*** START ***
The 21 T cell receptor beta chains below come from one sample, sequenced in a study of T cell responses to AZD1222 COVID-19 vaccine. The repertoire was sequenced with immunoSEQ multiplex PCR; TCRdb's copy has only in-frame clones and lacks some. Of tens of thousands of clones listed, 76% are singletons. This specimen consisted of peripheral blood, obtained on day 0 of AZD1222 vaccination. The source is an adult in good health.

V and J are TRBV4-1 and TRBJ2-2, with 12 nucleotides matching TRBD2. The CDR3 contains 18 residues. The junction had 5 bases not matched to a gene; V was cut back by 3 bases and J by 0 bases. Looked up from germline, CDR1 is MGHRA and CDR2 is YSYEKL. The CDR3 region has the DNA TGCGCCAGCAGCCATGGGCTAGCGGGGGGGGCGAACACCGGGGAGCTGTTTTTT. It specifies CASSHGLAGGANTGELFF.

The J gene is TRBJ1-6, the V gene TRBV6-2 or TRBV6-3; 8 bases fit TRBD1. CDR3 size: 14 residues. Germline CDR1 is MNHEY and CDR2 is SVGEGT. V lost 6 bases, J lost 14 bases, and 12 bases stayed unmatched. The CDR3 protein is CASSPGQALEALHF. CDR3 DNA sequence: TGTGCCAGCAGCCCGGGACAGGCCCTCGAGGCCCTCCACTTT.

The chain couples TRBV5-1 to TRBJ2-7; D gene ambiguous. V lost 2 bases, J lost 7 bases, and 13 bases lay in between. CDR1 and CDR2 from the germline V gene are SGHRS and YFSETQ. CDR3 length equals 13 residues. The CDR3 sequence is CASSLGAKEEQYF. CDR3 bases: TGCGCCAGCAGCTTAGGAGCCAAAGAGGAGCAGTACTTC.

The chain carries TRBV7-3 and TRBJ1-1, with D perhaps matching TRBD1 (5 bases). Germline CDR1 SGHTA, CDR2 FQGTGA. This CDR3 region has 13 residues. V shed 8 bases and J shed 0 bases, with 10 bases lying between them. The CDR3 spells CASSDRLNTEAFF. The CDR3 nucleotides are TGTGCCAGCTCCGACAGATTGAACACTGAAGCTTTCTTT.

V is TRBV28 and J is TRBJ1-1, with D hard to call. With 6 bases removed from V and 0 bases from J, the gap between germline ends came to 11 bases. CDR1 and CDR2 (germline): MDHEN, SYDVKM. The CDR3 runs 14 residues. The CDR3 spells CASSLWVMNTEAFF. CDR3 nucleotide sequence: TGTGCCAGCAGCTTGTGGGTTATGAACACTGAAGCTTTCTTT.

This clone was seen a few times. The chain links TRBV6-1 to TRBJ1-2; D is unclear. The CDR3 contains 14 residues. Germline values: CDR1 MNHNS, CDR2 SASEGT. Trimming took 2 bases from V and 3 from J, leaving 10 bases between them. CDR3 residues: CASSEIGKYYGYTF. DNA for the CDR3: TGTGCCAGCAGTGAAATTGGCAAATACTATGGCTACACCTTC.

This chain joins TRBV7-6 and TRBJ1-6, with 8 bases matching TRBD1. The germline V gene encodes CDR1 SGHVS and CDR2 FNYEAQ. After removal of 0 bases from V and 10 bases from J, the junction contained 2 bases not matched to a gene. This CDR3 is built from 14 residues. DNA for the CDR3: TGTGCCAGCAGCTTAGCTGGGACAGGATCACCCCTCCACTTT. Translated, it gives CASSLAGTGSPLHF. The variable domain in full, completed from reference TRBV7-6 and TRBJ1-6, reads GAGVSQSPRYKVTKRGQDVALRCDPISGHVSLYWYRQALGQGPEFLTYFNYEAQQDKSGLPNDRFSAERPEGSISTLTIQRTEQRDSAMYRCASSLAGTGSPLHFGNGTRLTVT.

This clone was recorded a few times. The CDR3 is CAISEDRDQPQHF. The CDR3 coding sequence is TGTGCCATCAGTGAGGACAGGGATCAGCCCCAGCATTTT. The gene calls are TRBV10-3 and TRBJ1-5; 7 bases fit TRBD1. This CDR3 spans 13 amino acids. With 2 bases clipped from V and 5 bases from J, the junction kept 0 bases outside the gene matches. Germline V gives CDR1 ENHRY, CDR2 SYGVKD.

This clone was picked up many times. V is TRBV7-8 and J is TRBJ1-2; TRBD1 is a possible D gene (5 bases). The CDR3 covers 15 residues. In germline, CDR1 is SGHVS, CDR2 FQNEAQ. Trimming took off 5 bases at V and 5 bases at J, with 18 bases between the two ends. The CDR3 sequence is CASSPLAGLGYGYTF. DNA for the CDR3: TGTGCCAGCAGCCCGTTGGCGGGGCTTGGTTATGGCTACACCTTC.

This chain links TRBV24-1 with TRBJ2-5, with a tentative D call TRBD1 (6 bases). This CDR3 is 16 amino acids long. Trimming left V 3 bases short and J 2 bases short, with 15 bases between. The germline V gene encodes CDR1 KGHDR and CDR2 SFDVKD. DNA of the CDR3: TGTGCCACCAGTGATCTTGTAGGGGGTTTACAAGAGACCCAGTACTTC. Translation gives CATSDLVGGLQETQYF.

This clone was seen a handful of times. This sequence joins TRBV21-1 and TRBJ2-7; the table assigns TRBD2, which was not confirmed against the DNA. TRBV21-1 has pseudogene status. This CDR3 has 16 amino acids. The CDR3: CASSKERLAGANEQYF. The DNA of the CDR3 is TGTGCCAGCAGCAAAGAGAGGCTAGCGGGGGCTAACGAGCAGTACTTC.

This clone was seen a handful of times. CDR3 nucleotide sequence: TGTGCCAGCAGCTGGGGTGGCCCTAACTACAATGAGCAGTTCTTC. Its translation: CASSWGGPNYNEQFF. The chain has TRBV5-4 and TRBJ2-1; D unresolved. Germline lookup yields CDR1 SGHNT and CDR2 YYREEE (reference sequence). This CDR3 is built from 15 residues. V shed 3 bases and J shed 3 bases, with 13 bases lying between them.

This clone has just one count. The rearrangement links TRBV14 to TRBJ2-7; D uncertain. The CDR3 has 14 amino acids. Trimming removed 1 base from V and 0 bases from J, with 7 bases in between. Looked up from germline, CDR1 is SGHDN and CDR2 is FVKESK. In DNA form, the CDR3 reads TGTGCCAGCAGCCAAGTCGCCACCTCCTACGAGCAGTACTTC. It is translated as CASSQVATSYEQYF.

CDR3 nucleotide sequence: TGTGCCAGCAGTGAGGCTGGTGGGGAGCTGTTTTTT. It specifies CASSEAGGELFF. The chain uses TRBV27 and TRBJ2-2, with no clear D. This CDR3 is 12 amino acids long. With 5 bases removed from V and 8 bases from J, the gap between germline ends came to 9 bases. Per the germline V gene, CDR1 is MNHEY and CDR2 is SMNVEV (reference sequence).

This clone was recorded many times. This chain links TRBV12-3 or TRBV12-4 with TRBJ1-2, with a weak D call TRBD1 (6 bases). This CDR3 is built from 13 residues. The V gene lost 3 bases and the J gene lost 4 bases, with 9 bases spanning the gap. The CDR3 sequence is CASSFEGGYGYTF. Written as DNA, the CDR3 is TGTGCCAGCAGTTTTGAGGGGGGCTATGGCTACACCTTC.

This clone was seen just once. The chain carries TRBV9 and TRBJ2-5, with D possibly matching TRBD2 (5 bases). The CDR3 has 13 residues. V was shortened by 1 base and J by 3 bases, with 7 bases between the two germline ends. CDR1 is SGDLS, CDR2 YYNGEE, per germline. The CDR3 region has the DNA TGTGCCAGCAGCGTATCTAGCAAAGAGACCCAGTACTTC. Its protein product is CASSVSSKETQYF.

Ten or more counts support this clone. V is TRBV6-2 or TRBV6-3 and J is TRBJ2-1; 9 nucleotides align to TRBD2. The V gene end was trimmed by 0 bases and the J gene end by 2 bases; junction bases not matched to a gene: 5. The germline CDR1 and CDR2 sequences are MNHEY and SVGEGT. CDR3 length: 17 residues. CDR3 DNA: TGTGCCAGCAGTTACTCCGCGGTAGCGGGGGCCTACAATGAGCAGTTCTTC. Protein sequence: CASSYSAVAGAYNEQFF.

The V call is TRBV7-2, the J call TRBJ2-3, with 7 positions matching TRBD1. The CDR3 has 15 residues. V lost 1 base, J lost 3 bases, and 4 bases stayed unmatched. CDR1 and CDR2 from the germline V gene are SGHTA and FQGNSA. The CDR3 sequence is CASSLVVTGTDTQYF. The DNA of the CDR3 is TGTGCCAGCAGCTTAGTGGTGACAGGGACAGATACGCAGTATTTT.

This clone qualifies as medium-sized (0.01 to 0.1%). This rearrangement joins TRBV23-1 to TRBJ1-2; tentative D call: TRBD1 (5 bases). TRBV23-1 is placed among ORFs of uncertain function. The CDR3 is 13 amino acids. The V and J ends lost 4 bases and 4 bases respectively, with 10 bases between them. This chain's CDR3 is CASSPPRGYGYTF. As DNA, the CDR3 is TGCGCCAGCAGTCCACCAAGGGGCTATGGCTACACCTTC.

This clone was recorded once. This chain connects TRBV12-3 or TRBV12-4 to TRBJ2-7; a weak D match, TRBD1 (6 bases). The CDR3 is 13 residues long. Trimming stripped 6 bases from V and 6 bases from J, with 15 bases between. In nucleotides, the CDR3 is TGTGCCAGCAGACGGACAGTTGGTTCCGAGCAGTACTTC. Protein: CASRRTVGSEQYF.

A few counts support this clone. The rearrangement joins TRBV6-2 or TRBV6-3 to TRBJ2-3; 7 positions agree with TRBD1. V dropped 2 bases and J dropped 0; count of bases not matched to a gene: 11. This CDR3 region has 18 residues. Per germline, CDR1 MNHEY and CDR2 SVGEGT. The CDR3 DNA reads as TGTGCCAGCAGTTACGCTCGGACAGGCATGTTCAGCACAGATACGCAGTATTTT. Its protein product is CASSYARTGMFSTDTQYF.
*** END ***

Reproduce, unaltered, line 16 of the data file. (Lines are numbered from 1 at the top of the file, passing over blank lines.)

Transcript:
This clone was recorded many times. This chain links TRBV12-3 or TRBV12-4 with TRBJ1-2, with a weak D call TRBD1 (6 bases). This CDR3 is built from 13 residues. The V gene lost 3 bases and the J gene lost 4 bases, with 9 bases spanning the gap. The CDR3 sequence is CASSFEGGYGYTF. Written as DNA, the CDR3 is TGTGCCAGCAGTTTTGAGGGGGGCTATGGCTACACCTTC.